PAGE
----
Use this URL to cite or link to this record in EThOS: https://ethos.bl.uk/OrderDetails.do?uin=uk.bl.ethos.755000
Title: Portals to prohibited performance enhancing drugs : prevalence, profiling & team dynamics
Author: James, Ricky
ISNI:       0000 0004 7428 0148
Awarding Body: Kingston University
Current Institution: Kingston University
Date of Award: 2017
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Abstract:
Prohibited performance enhancing drugs (PPD) are nutritional supplements which are prohibited from use during competition and training. UK anti-doping projects ensures that UK professional and recreational athletes do not accidently, or intentionally, use PPD's, thus gaining an unfair advantage over their competitors. A study by Winard, (2015) utilised interviews to idetify problems with current UK anti-doping strategies. Allocation of funds, relevant information, efficacy of programmes and quantifiable measures, were all areas that required attention. This thesis conducted five studies in order to inform anti-doping programs. Study 1 compared two indirect prevalence methods which offer protection beyond anonymity. This study highlighted the skewing effect that strategic responding causes when utilising the 'Unrelated Question Model'. Study 2 utilised the search engine 'Google' to identify key areas where anti-doping education would most be useful. The study showed 'Google' efficacy in finding key areas where anti-doping programmes could be effective. Study 3 looked to profile individuals that were thinking about using (TU) PPD's and compared said profiles to current/past users and non-users. After twelve months, TU were contacted to see if they had initiated PPU use. The number of users in the respondents gym social group, and the belief that they couldn't achieve performance goals without using PPD's were both predictors of future use. Study 4 assessed the order of supplements prior to PPD use in an attempt to map key stages of supplementation. Creatine and prohormones were identified as key supplements in the process towards PPD use. Study 5 looked at positional and social circle influences on PPD use. Positions which involve explosive power were identified as high risk, and social circles within a team, were shown to have varying attitudes towards other social circles within a team.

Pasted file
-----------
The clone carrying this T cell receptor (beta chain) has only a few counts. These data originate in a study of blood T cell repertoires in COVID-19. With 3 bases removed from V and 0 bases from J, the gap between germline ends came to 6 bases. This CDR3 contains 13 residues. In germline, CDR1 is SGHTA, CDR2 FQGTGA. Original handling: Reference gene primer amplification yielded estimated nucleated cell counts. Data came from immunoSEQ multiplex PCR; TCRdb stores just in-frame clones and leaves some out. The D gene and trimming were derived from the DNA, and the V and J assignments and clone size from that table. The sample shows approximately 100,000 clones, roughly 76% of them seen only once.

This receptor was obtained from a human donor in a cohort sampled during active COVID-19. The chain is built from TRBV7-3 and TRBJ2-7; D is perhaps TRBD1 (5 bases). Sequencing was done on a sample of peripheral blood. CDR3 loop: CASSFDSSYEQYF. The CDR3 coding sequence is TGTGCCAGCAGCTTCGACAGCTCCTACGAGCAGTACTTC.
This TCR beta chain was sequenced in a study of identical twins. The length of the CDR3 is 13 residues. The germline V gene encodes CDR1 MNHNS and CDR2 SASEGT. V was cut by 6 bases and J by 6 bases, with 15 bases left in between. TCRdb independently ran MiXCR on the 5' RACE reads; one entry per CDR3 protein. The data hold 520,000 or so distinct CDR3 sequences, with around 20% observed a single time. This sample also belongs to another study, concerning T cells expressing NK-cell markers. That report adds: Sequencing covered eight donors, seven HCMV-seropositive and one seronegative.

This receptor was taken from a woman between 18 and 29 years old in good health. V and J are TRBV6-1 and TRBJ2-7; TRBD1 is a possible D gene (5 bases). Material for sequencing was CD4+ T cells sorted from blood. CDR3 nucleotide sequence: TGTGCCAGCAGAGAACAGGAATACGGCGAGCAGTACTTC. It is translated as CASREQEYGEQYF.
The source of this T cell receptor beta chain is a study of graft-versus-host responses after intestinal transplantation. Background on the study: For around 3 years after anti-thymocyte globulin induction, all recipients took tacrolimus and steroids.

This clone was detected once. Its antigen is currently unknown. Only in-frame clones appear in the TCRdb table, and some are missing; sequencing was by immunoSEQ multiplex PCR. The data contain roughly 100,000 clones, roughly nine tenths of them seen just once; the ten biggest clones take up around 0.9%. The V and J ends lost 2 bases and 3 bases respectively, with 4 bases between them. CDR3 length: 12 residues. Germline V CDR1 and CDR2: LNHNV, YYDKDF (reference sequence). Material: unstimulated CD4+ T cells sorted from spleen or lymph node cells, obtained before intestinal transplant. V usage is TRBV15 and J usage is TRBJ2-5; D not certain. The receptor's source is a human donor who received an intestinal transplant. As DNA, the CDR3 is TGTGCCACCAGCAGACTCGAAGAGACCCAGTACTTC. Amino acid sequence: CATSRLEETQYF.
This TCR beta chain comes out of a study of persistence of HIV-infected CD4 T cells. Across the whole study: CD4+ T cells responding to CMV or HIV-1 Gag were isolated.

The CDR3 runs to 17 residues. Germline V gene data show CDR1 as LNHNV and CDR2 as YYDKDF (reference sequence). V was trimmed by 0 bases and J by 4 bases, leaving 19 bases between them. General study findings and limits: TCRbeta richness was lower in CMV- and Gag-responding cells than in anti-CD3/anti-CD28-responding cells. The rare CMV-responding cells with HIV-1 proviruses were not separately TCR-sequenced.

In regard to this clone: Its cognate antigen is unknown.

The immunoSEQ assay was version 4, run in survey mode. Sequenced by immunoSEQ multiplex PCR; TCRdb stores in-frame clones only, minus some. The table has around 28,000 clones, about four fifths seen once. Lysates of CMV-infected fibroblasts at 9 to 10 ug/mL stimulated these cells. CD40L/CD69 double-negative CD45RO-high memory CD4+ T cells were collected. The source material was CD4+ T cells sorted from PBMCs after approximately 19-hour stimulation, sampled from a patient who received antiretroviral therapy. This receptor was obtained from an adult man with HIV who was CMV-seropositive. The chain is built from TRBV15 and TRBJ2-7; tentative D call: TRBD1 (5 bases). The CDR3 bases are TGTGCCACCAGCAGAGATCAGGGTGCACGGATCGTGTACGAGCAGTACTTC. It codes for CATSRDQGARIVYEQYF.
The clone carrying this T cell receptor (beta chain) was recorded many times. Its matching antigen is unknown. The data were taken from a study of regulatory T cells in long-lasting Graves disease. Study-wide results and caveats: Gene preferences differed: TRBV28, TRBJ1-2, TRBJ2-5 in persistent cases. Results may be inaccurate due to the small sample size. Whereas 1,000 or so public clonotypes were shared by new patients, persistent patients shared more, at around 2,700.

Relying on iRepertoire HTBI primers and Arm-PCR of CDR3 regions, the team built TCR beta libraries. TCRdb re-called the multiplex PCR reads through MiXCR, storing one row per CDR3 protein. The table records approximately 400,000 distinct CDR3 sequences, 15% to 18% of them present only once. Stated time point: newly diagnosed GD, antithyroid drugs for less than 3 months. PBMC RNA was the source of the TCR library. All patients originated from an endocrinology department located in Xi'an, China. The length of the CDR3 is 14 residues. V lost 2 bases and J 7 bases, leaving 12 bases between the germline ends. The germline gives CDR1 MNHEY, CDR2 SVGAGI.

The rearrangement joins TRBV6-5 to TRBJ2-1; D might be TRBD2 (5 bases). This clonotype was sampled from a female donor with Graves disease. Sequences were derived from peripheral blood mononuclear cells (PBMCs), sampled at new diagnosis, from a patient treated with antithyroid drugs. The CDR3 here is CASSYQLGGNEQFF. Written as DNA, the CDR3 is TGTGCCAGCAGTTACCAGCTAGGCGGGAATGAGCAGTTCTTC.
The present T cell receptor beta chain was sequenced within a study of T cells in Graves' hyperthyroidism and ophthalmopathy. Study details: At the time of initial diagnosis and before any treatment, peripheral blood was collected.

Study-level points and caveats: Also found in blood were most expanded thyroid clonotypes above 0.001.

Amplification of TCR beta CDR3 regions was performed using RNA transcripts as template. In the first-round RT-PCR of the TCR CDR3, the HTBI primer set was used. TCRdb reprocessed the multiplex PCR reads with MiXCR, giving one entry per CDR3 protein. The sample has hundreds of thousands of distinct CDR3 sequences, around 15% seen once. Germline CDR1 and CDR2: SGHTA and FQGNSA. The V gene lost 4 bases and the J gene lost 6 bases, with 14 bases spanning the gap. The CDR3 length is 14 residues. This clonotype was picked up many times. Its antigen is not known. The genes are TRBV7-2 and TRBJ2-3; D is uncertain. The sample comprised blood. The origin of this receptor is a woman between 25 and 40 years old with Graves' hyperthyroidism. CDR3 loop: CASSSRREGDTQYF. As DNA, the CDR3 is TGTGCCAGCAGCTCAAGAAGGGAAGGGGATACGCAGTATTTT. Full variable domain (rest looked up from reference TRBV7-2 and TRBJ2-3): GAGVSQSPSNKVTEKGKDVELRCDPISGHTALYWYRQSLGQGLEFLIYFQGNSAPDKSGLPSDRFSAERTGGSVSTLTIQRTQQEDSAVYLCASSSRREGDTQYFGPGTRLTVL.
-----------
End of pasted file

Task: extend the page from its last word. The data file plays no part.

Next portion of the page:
Supervisor: Not available Sponsor: Not available
Qualification Name: Thesis (Ph.D.) Qualification Level: Doctoral
EThOS ID: uk.bl.ethos.755000  DOI: Not available
Keywords: Pharmacy ; Sports-related studies
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